Process mapping is a tool used to show the sequence of steps within a business process from beginning to end. Mangers and Lean practitioners use process mapping to evaluate workflow, look for areas of improvement, and identify non-value-added activities. Whether you work in a restaurant or a manufacturing facility, a process map can be a helpful tool to manage improvement.
Starting a Process Map
Completing a process map begins with defining the scope. You could map out the entirety of the production line, or you may choose to just look at one part of the process. Either way, decide how much detail you want the map to have and remember to involve employees from all levels. The next step is to list out the steps the current process follows, arranging them in order by sequence. Process maps sometimes utilize chart symbols to represent actions or operations.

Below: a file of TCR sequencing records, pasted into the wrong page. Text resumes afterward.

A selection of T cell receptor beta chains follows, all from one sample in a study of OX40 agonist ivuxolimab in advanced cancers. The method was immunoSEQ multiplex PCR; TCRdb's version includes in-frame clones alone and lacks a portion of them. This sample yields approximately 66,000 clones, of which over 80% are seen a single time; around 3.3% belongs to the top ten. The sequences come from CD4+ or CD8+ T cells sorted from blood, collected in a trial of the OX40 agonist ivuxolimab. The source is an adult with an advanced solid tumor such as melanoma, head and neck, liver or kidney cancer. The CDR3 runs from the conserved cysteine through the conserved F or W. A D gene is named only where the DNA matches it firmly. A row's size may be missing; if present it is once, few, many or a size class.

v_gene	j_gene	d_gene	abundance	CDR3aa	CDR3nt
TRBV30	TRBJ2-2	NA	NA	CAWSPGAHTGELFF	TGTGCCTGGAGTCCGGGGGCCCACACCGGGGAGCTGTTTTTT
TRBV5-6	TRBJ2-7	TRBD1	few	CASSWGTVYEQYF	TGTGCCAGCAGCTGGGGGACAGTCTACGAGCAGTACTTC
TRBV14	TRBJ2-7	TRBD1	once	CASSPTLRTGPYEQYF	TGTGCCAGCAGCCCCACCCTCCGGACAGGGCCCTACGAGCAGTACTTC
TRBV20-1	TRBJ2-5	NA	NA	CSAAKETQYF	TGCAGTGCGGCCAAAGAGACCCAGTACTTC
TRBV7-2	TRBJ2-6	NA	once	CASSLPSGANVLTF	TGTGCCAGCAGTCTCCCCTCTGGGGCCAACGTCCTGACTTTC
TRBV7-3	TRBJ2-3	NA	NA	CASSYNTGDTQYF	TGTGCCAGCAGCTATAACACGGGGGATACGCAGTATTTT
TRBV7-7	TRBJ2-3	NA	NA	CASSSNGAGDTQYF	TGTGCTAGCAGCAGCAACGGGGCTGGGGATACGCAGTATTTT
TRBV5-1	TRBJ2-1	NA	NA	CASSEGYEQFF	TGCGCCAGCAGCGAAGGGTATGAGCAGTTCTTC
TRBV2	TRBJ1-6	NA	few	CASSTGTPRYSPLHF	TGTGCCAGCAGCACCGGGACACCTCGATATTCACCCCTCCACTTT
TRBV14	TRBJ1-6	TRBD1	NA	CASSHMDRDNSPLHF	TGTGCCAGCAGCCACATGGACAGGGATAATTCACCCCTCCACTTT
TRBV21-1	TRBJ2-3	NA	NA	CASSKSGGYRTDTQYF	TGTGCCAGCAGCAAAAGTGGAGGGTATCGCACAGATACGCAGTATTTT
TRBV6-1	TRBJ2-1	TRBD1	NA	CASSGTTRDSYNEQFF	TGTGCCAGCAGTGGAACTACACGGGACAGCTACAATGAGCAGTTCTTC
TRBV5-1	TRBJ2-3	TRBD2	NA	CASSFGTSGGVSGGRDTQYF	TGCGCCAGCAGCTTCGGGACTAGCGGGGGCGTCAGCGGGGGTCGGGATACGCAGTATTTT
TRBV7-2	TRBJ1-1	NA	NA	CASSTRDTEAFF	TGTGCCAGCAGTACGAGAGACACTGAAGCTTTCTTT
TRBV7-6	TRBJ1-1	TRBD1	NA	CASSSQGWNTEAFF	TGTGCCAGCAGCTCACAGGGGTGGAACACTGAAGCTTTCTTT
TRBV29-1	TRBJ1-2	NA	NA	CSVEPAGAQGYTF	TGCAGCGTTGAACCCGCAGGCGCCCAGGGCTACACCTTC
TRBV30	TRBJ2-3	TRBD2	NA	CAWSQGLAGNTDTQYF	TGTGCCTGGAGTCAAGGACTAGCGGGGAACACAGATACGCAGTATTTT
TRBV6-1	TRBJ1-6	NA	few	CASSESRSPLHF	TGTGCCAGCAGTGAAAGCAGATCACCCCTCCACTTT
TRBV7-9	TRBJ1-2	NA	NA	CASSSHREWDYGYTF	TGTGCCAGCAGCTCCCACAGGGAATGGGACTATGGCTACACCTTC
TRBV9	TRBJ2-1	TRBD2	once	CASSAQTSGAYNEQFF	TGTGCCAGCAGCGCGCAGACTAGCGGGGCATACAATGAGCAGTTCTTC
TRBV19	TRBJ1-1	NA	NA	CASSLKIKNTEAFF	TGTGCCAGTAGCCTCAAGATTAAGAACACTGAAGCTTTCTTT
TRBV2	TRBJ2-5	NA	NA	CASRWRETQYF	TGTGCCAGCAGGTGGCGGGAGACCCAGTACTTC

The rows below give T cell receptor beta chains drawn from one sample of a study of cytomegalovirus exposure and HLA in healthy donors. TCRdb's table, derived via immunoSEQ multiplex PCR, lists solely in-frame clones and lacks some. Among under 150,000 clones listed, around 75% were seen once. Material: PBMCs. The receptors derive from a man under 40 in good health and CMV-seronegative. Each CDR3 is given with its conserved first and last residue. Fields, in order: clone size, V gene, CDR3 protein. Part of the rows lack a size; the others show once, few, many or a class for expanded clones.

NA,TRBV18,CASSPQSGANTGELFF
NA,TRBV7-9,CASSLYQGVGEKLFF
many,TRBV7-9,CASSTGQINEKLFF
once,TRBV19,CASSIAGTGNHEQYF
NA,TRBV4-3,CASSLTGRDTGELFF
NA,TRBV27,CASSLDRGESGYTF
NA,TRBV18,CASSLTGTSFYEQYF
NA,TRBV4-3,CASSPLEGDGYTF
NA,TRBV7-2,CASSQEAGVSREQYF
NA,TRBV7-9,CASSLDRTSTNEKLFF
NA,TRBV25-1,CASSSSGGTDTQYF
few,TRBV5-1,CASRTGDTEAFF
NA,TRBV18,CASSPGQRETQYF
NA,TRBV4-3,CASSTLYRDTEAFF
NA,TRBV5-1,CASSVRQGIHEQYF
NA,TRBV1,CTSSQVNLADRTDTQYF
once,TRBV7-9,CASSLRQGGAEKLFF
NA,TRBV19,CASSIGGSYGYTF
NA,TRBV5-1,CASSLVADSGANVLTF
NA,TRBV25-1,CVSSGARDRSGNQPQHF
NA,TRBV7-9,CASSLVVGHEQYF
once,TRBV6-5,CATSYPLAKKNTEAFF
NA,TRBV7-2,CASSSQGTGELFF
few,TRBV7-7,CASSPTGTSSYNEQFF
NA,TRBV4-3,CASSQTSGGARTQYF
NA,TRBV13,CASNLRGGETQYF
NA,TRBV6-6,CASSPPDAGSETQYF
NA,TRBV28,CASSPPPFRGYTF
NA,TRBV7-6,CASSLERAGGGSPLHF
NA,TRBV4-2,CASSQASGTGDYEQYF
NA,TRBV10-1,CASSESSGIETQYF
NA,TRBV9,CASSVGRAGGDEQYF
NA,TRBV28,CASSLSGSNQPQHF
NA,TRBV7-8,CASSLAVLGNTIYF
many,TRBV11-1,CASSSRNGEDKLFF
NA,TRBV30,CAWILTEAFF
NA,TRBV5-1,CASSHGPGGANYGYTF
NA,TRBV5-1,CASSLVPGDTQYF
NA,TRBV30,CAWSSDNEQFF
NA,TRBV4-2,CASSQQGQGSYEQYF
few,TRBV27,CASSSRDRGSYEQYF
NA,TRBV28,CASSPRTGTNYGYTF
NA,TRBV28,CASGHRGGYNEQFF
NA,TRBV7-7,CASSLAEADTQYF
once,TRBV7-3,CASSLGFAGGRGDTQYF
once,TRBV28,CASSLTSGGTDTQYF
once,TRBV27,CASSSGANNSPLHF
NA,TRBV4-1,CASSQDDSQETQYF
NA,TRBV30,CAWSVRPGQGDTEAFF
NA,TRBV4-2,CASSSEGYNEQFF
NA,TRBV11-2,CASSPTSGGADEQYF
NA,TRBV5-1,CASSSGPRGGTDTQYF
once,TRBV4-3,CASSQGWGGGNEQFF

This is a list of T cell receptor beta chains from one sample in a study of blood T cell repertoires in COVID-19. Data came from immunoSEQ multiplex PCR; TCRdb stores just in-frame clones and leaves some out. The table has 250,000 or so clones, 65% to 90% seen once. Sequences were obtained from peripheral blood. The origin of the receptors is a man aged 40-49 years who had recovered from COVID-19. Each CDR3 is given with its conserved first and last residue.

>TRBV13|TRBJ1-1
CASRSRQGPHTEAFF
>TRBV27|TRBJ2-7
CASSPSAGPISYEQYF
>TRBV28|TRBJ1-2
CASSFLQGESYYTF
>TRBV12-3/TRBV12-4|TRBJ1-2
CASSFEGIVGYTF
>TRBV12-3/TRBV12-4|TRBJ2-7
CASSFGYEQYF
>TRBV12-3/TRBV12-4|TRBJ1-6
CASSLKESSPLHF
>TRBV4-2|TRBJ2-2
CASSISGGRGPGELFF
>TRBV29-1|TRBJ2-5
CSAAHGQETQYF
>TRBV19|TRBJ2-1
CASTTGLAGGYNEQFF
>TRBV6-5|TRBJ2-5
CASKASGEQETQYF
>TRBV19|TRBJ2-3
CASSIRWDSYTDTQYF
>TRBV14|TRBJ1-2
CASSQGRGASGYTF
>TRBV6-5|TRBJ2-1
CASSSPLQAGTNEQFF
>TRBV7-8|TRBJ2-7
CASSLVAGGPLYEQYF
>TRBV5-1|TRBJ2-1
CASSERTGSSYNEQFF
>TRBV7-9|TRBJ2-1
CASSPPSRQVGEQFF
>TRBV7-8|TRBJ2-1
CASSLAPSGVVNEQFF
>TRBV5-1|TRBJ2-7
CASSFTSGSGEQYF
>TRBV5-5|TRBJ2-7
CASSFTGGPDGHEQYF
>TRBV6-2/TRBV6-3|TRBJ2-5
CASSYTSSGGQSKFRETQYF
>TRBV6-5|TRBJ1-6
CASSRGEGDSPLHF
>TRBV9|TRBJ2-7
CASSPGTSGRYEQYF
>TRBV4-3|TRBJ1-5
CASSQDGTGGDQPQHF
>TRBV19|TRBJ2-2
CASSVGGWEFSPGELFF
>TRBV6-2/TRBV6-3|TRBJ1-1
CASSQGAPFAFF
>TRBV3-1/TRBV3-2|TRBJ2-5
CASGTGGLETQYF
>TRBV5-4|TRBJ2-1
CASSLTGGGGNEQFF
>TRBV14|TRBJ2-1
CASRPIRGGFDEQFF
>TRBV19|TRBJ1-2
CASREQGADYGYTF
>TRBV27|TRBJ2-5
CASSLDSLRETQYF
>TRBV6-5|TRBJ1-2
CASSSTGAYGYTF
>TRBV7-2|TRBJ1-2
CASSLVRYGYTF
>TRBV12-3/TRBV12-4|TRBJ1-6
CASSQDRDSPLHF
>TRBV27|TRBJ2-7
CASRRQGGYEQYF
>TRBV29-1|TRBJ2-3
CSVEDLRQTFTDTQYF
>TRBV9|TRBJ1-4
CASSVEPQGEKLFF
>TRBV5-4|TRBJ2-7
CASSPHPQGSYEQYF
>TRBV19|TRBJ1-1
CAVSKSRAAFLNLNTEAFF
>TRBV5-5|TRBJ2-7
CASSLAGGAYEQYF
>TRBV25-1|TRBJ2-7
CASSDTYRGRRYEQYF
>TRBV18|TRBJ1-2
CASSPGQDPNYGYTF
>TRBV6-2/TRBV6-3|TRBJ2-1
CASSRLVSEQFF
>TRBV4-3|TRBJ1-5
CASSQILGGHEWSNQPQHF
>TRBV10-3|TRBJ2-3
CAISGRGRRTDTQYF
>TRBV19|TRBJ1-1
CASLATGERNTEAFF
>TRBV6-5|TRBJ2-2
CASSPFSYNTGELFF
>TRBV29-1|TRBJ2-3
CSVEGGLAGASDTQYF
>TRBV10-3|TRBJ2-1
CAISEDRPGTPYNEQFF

Walk through the facility and observe processes up close; list the time it takes for job tasks to be completed and use one continuous line to map out the flow and direction that work passes through. It is important to adhere to the level of detail you decided on previously, so refer to that when you unsure what to include and what not to include. Talk with workers involved in these tasks and make sure you have detailed the steps and observations accurately.
Now that your process map has been completed, you have the foundation to implement Lean tools. Analyze the map for bottlenecks and inefficiency, see what tasks aren’t adding value, or where inventory is held up for long periods of time. These are all areas that have room for improvement and will help guide you to the next Lean step. For example, you notice that materials spend extra time at a workstation because the operator needs to find the right tool in a disorganized bucket of tools. Your best solution would be to implement 5S and clean up the space, so it is easier to work in and people can find what they need right away.
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